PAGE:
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ERIC Number: ED535595
Record Type: Non-Journal
Publication Date: 2012-Apr
Pages: 16
Abstractor: ERIC
Reference Count: N/A
ISBN: N/A
ISSN: N/A
States Need to Fill in the Gaps on Expanded Learning Time: Troubling Lack of Detail Seen in No Child Left Behind Waiver Applications
Owen, Isabel
Center for American Progress
Schedule redesign is only one small part of the much larger approach to turning around low-performing schools. Even so, most states' No Child Left Behind waiver applications show a disappointing lack of detail on learning time. While they've done some careful thinking about schedule redesign, states must continue to think critically and comprehensively about their current use of time and how it can be better used to improve instruction. More time used well can lead to powerful results. There is a growing body of research detailing best practices that states can use as guidance, so there is no excuse for providing sparse detail if states are serious about schedule redesign. Waivers open up sizeable funding streams for expanding learning time. Yet neither states nor the U.S. Department of Education should be satisfied with the bare minimum when thinking about schedule redesign. It would be quite easy for a priority school to add some time to the end of the school day, satisfying the requirement, and not see any change in student outcomes. States must ensure that districts and schools have the guidance and information necessary to think critically about how more time can be used to the advantage of students and teachers. As is the case with all other intervention strategies, additional learning time and schedule redesign should be thought of as one part of a larger approach to improving instruction and learning. Increasing learning time in school is easy, but using additional time wisely is hard. Simply adding more time to the end of the day or year is wasted. For the most part states did not treat time as a valuable resource in their waiver applications. They would be wise to keep thinking about meaningful schedule redesign as they work to implement intervention strategies, because after all, the clock is ticking. (Contains 36 endnotes.)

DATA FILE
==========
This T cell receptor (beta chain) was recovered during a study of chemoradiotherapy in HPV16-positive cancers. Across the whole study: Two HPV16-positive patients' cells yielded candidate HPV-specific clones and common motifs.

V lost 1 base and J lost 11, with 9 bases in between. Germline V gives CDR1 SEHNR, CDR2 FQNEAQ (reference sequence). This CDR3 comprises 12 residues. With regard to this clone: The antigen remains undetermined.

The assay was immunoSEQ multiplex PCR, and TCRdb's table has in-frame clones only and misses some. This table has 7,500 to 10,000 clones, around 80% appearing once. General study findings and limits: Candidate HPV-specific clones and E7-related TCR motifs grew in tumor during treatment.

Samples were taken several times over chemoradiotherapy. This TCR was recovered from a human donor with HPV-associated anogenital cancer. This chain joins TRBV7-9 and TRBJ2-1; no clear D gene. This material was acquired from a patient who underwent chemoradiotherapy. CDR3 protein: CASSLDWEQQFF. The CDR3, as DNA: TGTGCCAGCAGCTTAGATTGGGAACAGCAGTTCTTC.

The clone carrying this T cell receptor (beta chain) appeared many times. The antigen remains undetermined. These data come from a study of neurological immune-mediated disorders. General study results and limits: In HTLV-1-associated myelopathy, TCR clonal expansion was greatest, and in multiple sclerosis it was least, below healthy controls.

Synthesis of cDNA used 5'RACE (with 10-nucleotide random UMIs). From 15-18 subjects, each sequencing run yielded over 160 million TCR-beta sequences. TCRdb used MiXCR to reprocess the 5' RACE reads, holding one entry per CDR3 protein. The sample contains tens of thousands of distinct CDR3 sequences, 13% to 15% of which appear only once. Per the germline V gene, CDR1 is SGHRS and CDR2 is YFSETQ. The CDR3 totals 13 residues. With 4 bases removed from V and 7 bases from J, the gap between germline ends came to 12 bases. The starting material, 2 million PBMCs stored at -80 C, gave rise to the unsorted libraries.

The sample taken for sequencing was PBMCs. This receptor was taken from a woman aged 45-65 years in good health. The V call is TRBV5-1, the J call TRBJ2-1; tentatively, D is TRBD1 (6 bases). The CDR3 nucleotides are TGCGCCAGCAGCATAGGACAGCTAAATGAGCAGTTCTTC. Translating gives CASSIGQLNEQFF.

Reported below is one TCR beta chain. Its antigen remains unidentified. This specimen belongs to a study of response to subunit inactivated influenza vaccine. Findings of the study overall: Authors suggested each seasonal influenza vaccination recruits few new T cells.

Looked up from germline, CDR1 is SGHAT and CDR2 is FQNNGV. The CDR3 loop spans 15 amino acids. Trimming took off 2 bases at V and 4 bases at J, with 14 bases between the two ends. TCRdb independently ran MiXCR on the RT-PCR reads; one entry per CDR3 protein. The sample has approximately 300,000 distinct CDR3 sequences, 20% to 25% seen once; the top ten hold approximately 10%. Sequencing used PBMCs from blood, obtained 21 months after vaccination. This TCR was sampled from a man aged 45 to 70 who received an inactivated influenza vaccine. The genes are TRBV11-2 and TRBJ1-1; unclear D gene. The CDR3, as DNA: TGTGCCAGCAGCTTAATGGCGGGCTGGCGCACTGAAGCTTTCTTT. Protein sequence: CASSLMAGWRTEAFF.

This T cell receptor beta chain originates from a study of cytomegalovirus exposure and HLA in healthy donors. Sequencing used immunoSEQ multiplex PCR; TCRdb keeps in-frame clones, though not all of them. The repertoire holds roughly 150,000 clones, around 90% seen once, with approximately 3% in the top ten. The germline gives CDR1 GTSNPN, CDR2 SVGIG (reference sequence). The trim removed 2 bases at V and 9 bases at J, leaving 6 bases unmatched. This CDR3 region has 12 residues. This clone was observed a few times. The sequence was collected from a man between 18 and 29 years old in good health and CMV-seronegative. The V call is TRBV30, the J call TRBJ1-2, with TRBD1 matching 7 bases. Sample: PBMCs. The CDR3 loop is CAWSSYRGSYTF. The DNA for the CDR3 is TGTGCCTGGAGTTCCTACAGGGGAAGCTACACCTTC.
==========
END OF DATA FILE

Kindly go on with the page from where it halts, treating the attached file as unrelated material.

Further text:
Center for American Progress. 1333 H Street NW 10th Floor, Washington, DC 20005. Tel: 202-682-1611; Web site: http://www.americanprogress.org
Publication Type: Reports - Evaluative
Education Level: Elementary Secondary Education
Audience: N/A
Language: English
Sponsor: N/A
Authoring Institution: Center for American Progress
Identifiers - Laws, Policies, & Programs: Elementary and Secondary Education Act Title I; No Child Left Behind Act 2001